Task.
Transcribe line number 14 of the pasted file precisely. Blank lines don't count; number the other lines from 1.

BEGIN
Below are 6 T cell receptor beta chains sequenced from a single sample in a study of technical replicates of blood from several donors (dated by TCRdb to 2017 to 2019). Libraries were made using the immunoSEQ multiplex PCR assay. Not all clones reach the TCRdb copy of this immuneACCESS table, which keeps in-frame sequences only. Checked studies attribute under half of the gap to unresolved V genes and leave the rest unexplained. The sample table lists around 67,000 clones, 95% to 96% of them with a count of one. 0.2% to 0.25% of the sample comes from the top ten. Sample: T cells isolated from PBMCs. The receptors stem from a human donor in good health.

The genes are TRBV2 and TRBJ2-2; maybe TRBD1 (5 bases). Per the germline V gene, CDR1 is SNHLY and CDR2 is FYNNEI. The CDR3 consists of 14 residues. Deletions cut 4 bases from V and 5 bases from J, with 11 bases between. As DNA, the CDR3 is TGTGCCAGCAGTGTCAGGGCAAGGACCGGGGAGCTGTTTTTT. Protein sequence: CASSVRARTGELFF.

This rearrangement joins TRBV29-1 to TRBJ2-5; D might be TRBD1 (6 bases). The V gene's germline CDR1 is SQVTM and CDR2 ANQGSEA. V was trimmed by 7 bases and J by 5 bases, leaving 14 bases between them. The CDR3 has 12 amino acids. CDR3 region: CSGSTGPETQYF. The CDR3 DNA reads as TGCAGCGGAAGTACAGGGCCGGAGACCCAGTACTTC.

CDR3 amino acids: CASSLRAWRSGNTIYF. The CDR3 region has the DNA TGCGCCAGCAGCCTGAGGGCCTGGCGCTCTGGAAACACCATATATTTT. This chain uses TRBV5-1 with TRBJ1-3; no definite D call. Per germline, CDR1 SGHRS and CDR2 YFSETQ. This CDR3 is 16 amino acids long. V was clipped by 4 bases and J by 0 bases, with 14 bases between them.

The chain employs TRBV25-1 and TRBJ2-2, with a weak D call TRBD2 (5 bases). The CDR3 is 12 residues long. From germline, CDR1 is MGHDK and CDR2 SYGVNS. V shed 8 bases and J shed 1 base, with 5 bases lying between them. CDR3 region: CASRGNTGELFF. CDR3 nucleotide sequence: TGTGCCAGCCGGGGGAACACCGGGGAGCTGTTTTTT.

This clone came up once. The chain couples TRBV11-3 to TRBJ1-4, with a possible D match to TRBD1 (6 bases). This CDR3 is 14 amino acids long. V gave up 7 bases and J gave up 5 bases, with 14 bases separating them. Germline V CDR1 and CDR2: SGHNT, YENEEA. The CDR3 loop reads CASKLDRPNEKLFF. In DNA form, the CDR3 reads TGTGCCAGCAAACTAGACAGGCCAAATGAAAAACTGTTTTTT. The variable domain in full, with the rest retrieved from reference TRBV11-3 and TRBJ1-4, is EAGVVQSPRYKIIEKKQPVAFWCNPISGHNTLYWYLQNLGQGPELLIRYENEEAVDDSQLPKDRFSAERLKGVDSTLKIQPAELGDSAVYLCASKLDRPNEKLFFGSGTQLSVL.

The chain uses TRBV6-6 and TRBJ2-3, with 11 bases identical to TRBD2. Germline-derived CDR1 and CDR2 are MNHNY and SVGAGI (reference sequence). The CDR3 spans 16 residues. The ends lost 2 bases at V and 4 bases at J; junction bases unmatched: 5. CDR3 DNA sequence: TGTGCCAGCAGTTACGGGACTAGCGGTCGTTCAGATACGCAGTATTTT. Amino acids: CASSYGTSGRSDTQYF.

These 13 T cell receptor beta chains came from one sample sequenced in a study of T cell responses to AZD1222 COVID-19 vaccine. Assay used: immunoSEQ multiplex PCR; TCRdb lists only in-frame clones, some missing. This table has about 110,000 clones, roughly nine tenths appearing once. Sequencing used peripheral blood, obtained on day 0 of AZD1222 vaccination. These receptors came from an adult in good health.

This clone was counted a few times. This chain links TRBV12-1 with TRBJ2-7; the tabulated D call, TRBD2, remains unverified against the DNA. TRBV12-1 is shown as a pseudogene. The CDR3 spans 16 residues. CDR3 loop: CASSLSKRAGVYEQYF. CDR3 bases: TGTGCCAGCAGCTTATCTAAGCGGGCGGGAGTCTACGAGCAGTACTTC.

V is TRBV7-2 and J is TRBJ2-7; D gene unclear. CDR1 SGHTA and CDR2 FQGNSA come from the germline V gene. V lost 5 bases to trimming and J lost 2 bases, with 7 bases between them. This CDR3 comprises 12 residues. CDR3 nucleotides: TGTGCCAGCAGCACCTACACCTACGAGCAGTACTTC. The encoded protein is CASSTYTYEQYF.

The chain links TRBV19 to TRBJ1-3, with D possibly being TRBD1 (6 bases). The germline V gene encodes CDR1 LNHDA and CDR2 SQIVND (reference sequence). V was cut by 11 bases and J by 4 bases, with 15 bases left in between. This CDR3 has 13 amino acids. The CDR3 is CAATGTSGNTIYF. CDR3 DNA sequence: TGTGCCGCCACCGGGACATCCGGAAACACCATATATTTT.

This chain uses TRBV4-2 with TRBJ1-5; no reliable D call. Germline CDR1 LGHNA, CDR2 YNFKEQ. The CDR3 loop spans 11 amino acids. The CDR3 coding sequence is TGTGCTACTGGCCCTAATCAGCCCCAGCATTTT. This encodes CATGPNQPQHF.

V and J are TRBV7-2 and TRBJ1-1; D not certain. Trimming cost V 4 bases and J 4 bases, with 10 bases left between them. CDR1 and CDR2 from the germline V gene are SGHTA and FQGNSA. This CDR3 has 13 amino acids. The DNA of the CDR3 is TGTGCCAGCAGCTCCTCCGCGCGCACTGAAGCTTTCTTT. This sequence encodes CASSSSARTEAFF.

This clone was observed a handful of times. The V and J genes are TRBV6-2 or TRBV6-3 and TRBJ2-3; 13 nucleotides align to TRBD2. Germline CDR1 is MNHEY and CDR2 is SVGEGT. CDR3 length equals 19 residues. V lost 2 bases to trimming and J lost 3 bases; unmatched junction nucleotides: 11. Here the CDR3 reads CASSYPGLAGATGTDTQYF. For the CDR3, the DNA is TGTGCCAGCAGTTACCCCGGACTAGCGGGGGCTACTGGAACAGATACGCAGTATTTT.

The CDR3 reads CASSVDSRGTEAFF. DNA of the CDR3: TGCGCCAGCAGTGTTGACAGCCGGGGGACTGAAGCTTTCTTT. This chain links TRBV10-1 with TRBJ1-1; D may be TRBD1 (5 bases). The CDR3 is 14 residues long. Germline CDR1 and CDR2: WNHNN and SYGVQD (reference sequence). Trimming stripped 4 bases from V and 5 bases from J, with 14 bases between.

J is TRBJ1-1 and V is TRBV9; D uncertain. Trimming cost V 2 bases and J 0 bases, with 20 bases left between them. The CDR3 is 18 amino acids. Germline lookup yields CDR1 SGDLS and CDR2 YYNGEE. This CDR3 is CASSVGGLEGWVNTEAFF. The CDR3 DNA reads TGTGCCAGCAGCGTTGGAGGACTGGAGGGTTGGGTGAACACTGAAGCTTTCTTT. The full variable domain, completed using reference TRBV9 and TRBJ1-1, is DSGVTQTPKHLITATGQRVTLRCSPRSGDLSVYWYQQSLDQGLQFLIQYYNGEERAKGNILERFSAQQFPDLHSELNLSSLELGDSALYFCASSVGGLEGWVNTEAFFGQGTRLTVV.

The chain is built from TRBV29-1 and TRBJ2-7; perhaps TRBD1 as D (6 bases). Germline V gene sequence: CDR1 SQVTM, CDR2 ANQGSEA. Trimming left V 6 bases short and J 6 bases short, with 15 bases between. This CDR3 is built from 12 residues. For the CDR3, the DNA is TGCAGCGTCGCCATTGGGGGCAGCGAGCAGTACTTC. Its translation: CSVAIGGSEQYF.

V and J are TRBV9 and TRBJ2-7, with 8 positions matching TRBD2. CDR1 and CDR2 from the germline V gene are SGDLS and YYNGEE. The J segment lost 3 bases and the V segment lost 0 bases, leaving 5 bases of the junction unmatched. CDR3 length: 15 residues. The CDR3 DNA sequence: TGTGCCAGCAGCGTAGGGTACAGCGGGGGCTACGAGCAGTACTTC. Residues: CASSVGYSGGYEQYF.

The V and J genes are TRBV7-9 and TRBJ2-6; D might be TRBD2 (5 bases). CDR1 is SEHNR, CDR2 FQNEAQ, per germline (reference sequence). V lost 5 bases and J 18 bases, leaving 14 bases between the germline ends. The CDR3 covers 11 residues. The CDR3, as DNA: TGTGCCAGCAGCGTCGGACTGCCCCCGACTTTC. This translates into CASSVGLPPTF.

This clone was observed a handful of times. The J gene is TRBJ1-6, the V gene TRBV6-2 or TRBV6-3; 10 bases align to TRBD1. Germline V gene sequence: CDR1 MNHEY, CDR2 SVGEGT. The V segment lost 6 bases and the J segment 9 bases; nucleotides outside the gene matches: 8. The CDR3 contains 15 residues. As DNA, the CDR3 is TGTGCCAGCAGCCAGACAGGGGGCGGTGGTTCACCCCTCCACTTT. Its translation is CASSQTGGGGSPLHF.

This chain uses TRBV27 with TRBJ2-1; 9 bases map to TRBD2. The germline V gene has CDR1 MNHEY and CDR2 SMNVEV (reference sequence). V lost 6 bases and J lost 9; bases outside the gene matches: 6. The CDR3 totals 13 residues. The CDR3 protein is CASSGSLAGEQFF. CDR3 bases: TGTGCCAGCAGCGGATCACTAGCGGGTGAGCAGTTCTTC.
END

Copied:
This clone was observed a handful of times. The V and J genes are TRBV6-2 or TRBV6-3 and TRBJ2-3; 13 nucleotides align to TRBD2. Germline CDR1 is MNHEY and CDR2 is SVGEGT. CDR3 length equals 19 residues. V lost 2 bases to trimming and J lost 3 bases; unmatched junction nucleotides: 11. Here the CDR3 reads CASSYPGLAGATGTDTQYF. For the CDR3, the DNA is TGTGCCAGCAGTTACCCCGGACTAGCGGGGGCTACTGGAACAGATACGCAGTATTTT.